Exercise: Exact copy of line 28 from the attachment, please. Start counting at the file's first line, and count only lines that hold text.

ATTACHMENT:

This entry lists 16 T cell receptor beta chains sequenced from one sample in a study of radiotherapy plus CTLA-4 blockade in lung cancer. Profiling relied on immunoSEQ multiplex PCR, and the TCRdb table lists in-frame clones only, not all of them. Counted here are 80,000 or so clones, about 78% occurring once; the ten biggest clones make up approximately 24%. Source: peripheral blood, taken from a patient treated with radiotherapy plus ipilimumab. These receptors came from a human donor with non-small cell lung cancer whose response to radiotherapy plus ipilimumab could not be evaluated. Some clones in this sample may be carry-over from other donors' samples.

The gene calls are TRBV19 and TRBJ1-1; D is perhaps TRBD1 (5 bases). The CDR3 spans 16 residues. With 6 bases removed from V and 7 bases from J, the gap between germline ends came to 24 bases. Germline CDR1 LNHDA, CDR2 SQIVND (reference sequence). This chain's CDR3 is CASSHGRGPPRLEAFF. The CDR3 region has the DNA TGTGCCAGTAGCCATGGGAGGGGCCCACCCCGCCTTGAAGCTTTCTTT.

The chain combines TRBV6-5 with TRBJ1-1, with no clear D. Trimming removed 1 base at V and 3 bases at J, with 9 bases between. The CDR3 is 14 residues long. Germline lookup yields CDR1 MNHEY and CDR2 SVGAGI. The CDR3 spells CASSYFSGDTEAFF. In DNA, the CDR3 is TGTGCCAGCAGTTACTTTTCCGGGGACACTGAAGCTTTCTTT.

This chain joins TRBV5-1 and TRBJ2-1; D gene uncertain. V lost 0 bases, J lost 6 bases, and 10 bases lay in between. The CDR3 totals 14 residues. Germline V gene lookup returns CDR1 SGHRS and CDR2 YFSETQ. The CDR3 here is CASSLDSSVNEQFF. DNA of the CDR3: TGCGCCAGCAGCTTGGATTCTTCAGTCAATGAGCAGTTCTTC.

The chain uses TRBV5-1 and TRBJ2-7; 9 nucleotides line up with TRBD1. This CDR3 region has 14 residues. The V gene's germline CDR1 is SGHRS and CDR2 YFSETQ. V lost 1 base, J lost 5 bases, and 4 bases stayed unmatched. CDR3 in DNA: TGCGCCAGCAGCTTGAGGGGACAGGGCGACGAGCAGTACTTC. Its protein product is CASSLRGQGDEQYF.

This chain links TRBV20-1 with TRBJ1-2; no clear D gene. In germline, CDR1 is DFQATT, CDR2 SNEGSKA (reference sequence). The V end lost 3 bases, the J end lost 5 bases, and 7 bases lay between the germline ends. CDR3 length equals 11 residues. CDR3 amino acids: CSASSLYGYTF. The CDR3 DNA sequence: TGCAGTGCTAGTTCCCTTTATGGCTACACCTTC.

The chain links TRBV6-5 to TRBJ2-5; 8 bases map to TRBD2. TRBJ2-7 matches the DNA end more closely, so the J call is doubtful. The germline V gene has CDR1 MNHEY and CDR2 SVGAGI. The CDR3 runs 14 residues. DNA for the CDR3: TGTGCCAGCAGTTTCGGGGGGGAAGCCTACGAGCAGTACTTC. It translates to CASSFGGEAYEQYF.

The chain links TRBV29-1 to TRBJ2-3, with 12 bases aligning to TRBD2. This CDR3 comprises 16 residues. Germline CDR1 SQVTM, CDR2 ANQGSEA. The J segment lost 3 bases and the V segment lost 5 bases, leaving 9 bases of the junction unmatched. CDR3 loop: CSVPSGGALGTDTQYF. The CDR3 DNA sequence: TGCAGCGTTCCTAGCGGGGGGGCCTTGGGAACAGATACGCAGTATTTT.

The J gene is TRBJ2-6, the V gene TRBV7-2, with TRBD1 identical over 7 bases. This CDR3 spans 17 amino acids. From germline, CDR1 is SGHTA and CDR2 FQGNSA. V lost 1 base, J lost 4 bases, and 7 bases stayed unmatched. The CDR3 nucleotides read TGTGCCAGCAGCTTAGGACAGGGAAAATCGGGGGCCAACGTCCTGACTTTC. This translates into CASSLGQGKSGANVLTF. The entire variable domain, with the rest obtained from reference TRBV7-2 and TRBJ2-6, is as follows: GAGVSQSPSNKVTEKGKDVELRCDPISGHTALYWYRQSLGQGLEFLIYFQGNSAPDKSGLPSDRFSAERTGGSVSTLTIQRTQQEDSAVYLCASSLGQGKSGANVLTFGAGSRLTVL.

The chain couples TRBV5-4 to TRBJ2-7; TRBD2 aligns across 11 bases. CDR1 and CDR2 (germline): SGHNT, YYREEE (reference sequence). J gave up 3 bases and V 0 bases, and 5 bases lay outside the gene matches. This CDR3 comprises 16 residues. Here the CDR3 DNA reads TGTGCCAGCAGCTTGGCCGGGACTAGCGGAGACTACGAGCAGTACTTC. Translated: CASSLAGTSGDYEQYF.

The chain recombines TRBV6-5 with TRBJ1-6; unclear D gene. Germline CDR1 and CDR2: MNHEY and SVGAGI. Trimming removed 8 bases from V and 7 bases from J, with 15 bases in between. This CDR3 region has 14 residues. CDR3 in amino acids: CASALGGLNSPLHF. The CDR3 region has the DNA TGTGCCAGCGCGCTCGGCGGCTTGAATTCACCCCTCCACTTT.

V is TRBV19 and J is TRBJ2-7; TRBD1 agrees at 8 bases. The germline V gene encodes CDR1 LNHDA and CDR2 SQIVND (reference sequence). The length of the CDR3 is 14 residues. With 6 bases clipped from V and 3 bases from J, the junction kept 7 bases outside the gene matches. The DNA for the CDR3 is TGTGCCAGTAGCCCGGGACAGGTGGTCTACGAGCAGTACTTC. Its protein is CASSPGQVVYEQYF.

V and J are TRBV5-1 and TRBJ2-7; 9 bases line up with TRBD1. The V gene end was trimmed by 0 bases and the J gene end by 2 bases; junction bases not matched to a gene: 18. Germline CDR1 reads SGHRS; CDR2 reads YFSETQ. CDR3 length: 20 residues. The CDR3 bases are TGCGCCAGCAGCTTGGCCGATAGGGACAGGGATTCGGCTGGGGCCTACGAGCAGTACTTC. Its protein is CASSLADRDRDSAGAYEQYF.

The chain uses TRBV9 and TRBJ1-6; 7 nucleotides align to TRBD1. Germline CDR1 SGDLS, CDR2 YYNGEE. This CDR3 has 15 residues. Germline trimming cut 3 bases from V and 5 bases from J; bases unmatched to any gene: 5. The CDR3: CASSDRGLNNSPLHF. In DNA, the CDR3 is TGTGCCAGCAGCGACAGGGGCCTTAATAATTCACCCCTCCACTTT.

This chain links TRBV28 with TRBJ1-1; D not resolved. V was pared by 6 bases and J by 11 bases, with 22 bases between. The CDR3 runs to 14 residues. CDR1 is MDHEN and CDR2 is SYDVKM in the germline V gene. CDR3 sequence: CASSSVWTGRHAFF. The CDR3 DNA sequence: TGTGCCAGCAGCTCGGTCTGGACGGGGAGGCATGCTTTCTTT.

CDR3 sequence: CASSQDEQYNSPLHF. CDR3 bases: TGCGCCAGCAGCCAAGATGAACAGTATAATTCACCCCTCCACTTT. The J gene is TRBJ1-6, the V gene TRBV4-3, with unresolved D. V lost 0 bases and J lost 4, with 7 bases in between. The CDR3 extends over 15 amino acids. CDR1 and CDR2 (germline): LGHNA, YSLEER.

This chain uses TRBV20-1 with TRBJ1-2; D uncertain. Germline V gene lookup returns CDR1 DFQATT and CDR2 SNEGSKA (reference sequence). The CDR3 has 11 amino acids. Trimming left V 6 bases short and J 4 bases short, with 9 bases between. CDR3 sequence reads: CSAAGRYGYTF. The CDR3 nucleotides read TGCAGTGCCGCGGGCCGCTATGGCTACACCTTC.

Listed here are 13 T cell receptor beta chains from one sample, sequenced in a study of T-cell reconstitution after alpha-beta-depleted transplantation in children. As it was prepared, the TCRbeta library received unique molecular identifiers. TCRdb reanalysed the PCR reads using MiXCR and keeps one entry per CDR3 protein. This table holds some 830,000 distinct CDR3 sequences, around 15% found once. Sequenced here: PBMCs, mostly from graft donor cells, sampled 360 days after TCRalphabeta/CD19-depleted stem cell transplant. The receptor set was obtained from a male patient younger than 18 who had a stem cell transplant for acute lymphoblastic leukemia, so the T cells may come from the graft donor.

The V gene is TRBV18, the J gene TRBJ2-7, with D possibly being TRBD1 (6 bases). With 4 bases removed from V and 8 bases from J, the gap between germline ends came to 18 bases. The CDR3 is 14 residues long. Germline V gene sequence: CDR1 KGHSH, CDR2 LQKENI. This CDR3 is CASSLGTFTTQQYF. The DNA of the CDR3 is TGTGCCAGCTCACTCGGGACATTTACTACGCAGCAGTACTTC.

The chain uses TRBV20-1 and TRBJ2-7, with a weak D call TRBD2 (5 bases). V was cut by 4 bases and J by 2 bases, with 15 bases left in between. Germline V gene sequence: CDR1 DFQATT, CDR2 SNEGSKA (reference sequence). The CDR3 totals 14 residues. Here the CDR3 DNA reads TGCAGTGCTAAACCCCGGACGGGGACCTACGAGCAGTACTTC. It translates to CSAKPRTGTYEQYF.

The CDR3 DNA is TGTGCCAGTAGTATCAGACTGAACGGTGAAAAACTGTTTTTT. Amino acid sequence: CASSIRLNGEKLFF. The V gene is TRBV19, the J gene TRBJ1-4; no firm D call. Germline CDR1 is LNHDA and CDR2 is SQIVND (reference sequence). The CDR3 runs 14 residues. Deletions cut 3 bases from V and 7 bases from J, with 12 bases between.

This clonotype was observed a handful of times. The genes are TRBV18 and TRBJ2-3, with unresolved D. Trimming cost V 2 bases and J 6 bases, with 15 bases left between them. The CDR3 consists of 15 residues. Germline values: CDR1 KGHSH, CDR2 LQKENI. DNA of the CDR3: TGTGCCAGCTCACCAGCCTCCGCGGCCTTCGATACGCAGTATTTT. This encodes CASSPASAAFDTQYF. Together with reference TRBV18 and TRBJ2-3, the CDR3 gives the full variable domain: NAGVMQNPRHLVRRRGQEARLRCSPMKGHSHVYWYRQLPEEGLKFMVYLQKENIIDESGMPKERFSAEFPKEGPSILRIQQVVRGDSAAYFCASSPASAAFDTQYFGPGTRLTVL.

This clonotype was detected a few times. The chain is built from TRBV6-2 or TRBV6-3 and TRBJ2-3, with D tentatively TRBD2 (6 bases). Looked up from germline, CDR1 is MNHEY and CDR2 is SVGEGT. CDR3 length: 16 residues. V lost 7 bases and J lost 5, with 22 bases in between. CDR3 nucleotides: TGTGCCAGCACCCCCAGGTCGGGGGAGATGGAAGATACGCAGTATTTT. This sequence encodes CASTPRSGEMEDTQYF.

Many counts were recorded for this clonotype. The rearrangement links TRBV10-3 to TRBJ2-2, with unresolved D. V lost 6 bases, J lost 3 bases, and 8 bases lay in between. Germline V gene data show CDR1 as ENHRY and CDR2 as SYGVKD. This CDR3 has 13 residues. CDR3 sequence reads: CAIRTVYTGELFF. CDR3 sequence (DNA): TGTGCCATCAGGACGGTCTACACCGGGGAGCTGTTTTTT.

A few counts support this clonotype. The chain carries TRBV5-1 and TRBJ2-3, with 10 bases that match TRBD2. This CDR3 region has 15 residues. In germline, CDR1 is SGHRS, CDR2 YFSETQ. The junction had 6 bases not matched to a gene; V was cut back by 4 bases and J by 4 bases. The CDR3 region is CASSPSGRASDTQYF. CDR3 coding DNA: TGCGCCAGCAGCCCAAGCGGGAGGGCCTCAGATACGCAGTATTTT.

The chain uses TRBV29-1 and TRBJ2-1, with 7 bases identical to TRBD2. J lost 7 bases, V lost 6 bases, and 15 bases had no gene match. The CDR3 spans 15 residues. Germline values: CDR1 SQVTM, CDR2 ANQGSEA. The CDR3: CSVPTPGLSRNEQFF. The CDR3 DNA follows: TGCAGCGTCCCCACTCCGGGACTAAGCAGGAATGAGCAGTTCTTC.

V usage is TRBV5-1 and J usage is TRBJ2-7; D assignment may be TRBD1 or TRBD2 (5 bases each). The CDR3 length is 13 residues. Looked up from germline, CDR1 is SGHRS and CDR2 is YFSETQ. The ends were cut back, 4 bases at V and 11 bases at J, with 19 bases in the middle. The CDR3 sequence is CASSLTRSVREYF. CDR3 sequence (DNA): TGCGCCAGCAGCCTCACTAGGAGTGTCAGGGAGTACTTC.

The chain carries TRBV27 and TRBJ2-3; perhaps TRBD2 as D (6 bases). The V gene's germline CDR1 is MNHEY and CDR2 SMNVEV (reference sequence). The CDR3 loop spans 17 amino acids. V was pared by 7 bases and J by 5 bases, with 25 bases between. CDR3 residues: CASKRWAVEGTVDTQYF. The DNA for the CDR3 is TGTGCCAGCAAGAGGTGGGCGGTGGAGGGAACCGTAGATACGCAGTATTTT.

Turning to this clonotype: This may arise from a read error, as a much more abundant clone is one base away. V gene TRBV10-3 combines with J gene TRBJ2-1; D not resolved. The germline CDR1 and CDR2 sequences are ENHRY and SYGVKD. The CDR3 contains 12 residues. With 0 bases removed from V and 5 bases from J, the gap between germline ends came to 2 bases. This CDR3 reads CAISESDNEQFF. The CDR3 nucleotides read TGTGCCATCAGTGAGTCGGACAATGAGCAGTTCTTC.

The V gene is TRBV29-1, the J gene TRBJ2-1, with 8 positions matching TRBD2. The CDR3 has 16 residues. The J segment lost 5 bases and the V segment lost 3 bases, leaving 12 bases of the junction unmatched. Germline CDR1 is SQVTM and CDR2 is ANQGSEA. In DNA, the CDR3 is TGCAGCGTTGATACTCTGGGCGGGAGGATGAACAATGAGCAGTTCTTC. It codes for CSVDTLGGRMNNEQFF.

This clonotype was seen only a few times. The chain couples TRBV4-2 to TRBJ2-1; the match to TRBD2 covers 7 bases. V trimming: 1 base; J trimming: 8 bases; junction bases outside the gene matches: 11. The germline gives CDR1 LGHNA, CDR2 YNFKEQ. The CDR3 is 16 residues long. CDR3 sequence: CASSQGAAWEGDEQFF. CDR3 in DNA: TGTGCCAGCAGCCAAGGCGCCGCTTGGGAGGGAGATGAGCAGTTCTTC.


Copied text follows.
The chain carries TRBV27 and TRBJ2-3; perhaps TRBD2 as D (6 bases). The V gene's germline CDR1 is MNHEY and CDR2 SMNVEV (reference sequence). The CDR3 loop spans 17 amino acids. V was pared by 7 bases and J by 5 bases, with 25 bases between. CDR3 residues: CASKRWAVEGTVDTQYF. The DNA for the CDR3 is TGTGCCAGCAAGAGGTGGGCGGTGGAGGGAACCGTAGATACGCAGTATTTT.